Sunday 14 June 2015

The day after the young Goldcrests were photographed in their nest on 3 June, they disappeared. We didn't know whether they had simply left -- they were already climbing out -- or whether they had fallen victim to two hungry Magpies that had been hanging around in the top of the tree. However, one of them was seen yesterday chasing its parent through the same tree, so at least some have survived. This fine picture was taken by Ahmet Amerikali on the 3rd.

Another family of Goldcrests could be heard in a yew tree on the east side of the Long Water, near the Henry Moore sculpture.

This Robin on the west side of the lake ...

...was collecting insects for a hungry youngster calling impatiently from the next tree.

The female Chaffinch at the leaf yard was waiting for me to feed her, and was quite patient for the few seconds it took to get a picture of her.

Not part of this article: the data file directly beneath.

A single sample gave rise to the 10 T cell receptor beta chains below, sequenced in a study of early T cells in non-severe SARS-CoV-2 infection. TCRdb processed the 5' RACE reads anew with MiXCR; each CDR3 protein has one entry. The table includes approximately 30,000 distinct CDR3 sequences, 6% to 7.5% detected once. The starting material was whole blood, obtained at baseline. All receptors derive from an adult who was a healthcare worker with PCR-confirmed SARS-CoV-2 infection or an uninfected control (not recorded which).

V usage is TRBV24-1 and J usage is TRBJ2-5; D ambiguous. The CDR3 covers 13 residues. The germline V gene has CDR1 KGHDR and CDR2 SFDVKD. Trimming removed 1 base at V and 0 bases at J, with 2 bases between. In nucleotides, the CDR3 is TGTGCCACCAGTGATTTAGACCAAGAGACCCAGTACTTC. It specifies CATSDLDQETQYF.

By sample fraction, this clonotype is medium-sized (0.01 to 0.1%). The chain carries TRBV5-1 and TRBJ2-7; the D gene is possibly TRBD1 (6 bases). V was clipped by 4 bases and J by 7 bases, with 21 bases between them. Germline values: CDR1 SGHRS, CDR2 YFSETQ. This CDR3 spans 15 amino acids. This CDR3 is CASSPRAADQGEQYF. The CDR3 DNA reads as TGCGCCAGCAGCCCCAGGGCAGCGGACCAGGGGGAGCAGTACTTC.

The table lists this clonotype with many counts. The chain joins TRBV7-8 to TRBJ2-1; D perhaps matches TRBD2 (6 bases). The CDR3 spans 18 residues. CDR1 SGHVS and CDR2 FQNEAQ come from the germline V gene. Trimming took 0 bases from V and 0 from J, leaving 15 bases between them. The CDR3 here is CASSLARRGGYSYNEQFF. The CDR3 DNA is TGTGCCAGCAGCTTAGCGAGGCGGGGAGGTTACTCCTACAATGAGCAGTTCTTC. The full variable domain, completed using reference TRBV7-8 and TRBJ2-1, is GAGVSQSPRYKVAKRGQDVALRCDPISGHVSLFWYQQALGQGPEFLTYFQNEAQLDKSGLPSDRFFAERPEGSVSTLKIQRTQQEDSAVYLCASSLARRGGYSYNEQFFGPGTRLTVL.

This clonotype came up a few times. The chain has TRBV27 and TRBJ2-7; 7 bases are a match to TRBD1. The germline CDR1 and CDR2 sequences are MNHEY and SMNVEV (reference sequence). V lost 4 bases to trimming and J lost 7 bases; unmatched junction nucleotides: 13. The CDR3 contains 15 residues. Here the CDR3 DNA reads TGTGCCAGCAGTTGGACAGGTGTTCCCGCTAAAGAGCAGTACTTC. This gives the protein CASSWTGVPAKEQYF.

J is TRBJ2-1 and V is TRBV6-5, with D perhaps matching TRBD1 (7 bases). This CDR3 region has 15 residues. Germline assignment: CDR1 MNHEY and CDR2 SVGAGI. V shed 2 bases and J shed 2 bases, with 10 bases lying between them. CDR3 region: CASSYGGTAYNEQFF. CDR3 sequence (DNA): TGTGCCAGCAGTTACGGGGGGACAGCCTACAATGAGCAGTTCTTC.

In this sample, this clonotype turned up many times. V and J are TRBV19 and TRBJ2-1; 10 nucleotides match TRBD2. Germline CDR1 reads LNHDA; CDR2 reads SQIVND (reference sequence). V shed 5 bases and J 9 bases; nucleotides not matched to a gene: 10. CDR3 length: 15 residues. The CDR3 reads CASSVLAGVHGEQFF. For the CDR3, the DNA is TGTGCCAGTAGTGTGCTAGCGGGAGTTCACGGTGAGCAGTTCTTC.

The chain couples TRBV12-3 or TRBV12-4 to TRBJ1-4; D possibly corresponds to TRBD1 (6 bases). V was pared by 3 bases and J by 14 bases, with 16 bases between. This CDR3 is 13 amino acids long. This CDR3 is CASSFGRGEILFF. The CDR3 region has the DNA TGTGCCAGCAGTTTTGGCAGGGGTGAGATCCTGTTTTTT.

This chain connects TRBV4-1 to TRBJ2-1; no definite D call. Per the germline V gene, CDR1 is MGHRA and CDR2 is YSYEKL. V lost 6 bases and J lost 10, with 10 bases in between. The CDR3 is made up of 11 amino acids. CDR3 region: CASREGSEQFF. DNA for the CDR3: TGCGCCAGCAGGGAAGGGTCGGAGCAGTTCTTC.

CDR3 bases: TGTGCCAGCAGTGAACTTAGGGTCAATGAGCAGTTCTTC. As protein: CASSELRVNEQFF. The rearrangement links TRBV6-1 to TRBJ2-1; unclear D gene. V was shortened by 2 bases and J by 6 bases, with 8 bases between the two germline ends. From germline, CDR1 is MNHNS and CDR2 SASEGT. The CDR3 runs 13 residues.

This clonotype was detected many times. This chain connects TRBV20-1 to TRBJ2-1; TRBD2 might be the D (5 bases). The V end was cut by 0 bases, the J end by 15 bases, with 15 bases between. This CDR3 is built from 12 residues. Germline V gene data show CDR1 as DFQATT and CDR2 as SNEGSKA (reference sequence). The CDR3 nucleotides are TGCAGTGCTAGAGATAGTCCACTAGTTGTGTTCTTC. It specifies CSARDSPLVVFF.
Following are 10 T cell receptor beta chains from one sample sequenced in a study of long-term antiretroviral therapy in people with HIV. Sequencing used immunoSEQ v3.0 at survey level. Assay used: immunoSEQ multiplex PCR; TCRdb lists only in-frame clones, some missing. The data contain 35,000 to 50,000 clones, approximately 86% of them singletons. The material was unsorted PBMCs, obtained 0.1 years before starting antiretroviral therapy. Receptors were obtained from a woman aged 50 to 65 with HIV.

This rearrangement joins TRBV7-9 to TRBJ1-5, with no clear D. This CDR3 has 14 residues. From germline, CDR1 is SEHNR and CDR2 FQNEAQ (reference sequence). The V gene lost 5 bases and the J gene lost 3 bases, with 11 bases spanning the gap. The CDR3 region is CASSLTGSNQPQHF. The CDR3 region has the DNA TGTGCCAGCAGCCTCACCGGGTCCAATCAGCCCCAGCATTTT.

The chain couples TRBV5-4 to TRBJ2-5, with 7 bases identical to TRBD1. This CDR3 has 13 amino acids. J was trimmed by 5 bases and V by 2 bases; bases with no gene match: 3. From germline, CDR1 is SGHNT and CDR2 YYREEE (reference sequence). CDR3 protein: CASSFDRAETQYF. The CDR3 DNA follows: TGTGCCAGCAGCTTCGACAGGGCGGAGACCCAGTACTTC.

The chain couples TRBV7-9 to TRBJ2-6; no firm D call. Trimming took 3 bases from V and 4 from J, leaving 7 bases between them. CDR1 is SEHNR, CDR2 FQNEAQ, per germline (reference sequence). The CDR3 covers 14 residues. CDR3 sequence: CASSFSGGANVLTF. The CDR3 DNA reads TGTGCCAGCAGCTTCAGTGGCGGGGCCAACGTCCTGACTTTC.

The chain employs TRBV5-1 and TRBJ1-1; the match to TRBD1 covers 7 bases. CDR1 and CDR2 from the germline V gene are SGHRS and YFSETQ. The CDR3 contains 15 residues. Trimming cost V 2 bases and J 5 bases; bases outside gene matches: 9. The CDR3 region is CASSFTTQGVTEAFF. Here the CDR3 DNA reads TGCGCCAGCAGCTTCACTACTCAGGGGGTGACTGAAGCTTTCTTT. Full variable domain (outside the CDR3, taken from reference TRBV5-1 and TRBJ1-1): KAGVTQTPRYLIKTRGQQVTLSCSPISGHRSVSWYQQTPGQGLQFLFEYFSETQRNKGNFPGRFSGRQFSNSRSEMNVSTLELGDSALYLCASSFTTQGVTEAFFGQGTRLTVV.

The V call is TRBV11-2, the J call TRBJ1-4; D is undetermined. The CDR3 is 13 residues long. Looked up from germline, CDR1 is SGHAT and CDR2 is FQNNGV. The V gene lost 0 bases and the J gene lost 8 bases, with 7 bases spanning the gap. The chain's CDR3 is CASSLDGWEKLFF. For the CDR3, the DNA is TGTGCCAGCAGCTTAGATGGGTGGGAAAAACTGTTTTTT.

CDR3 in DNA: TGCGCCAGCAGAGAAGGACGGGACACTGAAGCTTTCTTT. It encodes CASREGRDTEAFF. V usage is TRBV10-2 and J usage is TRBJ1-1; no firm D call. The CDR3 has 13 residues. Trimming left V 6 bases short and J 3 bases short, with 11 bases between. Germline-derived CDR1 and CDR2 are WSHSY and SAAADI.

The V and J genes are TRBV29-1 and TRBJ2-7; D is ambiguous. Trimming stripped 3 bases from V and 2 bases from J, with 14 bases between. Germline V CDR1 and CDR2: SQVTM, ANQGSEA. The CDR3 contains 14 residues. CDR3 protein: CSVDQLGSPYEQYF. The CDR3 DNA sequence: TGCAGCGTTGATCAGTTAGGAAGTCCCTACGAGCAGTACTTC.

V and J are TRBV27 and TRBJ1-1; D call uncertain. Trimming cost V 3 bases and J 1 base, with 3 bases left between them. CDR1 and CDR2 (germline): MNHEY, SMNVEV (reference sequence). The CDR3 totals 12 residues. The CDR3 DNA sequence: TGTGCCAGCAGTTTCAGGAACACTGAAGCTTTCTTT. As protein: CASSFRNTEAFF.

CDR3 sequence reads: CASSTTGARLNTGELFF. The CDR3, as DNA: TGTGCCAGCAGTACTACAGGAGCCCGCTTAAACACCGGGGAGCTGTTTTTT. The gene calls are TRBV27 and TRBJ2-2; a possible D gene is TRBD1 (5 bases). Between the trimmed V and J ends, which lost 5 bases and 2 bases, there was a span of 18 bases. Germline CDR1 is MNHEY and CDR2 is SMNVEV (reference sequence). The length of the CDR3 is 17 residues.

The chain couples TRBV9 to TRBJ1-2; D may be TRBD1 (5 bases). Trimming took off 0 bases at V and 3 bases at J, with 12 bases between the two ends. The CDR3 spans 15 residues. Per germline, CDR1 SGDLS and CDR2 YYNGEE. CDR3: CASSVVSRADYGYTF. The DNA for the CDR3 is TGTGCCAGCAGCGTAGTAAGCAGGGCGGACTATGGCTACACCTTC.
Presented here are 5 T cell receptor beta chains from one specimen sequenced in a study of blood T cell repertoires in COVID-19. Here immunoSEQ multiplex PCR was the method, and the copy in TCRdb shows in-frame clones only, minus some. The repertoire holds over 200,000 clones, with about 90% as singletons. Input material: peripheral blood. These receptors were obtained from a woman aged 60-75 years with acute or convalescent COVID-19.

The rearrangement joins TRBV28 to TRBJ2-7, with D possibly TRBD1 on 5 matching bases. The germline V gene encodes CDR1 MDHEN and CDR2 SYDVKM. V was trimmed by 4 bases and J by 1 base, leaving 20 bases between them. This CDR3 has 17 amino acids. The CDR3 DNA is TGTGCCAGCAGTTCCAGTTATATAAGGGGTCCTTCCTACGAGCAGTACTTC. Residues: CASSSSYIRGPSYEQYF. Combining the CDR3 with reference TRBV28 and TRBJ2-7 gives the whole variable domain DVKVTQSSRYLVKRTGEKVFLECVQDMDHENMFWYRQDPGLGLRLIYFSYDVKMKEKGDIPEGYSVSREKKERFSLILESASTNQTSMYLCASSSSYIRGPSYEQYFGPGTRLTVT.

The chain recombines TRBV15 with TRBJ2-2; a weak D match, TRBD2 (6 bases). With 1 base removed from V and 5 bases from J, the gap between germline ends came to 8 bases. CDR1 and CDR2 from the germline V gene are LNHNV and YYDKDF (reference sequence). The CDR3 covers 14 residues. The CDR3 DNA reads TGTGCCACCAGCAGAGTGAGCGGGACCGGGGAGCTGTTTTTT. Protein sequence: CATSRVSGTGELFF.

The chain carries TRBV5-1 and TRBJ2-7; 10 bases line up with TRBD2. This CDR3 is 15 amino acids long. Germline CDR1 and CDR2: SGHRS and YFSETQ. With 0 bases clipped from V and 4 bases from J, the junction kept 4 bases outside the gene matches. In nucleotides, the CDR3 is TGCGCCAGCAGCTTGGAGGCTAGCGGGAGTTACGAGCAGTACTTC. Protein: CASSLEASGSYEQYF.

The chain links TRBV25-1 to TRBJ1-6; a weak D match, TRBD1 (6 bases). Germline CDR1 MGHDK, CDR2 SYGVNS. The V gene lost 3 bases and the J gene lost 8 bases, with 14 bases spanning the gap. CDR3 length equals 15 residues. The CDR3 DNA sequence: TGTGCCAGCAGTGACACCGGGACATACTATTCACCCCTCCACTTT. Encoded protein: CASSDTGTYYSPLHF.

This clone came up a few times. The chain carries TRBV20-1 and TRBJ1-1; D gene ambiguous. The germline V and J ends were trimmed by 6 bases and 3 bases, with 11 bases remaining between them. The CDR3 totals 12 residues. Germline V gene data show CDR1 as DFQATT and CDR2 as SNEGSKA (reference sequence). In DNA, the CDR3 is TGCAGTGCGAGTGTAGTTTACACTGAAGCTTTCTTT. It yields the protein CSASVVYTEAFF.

The pair of Moorhens near the bridge have deserted their impossible nest on the post without any surviving young, but they are still in the area. Here one of them is displaying and squawking at the other in the water below. I don't know what it meant by this. Usually Moorhens flash the white patches on their behinds at predators, but it may also be part of a mating display.

At the Serpentine outflow, the nesting Coot was being harassed by a female Pochard, splashing and quacking around the nest. Again, I have no idea what she was making a fuss about.

Blondie the Egyptian Goose is moulting her wing feathers, and was in her usual place on the edge of the Serpentine looking rather dejected.

One of her broken and discarded feathers is at the top of this picture, with one from a normal coloured Egyptian below it.

A big yellow daisy in the wildflower patch behind the Lido had attracted a Greenbottle fly.

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